Across all workloads, the IPU delivered. Comparing it to the Nvidia Tesla P100 GPU – which, according to the researchers, came in at a similar price point – the IPU-based system “significantly” outperformed the GPU when working with GANs at low batch sizes, delivering speedups between 3.9x and 5.4x. In particle identification tasks, the researchers again found that the IPU outperformed the P100 – this time, at all batch sizes. Furthermore, the IPU delivered these results while operating at half the power consumption of the P100.
Clearing a path for technology adoption
For Rademacker and his colleagues, this was a successful proof of concept. “Throughput per Swiss franc spent and, not independently of that, throughput per kilowatt-hour spent – these are the things we really care about,” Rademacker said.
Still, upgrades to particle physics-associated technology can be a lengthy process, owing to the high stakes of technical hangups with large projects like the LHC. “People are fairly conservative in this field,” Rademacker said. “There’s inertia that comes with existing technology, so moving is always hard.”
So the plan isn’t to put the LHC’s day-to-day data in the hands of Graphcore’s IPUs – yet. Next, the Bristol team will be scaling up its tests of the IPU, running experiments that resemble – and even parallel – real LHCb workloads. Despite the necessarily slow pace of testing a new piece of core technology, Rademacker stressed how Graphcore’s tech made this often-arduous process relatively easy.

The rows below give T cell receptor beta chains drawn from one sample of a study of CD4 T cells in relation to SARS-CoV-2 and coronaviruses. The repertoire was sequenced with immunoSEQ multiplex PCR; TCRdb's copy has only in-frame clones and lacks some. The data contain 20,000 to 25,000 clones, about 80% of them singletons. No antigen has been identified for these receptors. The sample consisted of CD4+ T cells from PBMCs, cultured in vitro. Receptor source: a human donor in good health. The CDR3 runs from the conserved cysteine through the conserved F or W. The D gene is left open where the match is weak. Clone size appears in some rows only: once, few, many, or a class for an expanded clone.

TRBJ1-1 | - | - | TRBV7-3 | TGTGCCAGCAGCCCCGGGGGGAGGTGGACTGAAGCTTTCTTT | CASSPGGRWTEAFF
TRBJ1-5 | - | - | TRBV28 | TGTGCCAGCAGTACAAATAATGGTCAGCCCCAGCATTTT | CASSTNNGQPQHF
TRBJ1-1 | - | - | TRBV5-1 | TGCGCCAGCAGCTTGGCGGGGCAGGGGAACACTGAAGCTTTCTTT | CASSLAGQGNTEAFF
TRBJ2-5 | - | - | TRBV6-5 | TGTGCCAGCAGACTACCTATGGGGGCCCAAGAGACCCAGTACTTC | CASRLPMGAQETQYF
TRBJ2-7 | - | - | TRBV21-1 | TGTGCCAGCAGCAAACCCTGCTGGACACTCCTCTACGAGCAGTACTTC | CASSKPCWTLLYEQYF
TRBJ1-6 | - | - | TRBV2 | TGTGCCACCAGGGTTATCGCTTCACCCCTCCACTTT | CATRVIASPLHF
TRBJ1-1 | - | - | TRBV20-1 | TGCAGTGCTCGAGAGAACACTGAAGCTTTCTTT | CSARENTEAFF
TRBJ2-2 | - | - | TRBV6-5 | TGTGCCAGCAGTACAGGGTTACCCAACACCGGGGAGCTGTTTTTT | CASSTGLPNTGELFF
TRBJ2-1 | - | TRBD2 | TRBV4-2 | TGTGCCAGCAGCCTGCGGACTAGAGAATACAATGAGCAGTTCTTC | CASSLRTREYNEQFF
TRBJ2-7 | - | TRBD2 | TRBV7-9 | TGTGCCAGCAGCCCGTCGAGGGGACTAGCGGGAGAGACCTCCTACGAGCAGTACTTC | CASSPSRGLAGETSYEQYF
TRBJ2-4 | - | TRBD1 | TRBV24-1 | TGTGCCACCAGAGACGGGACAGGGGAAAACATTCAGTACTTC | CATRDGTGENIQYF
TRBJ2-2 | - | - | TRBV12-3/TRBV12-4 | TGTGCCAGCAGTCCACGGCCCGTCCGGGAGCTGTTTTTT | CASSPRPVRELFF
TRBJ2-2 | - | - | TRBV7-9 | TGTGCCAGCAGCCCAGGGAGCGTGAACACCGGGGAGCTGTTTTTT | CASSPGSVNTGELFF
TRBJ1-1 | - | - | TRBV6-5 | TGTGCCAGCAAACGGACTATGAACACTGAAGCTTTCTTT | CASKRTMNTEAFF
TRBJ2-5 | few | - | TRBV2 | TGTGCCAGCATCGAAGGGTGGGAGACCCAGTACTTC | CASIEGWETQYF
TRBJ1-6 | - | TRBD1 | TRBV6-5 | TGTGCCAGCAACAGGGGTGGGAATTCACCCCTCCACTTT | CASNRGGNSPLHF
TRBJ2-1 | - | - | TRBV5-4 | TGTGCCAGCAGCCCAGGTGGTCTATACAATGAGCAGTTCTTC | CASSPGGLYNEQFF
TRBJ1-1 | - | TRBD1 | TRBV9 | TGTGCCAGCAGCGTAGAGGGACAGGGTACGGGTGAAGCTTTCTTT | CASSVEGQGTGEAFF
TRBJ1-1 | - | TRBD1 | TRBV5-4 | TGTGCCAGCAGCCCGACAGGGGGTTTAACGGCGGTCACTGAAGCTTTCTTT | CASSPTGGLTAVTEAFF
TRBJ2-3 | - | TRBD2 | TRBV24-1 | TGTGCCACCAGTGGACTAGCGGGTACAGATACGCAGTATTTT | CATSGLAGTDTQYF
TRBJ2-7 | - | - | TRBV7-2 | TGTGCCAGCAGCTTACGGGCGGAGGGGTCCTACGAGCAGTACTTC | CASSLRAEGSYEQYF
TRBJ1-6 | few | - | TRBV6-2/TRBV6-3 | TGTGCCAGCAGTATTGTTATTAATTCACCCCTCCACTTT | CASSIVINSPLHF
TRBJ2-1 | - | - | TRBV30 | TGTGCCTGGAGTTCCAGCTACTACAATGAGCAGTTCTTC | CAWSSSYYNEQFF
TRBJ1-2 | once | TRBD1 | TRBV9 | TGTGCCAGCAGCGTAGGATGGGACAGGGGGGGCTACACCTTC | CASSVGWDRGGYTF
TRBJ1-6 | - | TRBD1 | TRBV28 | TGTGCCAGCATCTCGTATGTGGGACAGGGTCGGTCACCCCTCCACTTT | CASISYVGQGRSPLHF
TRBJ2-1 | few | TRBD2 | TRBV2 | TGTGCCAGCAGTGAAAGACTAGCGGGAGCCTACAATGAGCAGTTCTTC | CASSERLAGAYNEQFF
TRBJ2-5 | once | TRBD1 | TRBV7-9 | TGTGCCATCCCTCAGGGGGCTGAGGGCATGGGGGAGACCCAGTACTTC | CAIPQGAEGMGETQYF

“Increasingly in particle physics, people use GPUs,” he explained. “And that sort of happened because they got easier to use. It is this reason why it’s so important that it didn’t take long to program these and get used to them. In our field, PhD students have just over three years of time – they can’t take two years of time to learn a completely new programming language and then one year to program in it. … People have to be able to pick these things up quite quickly if you want them used in our field.”
Matt Fyles, SVP of software at Graphcore, agreed. “The most important thing is that he’s been able to take his workloads and his models that run on the Nvidia platform, move them across to Graphcore and get performance out of them,” Fyle said. “So from our point of view, what it is is a great validation that people can run lots of things on IPUs. We’re not having to handhold every single person who uses it through a process of very difficult user interaction.”
“It’s really a testament to the kind of maturity we’re starting to get into the software – these kinds of projects, which are real, they’re not just experimental things off to the side that people are playing around with. They’re real work and it’s great that they’re starting to bring those to the IPU,” he continued.
Finally, it should be noted that the particle physics research used Graphcore’s first-gen IPU products – and that Graphcore debuted its second-gen IPU platform, the IPU-Machine M2000, just last month. The M2000 uses Graphcore’s new Colossus Mk2 GC200 IPU processors, a 59.4 billion-transistor behemoth of a chip that Graphcore called “the most complex processor ever made.” While early delivery of the M2000 systems has already begun for some early customers, full production shipments aren’t slated to begin until Q4 of this year.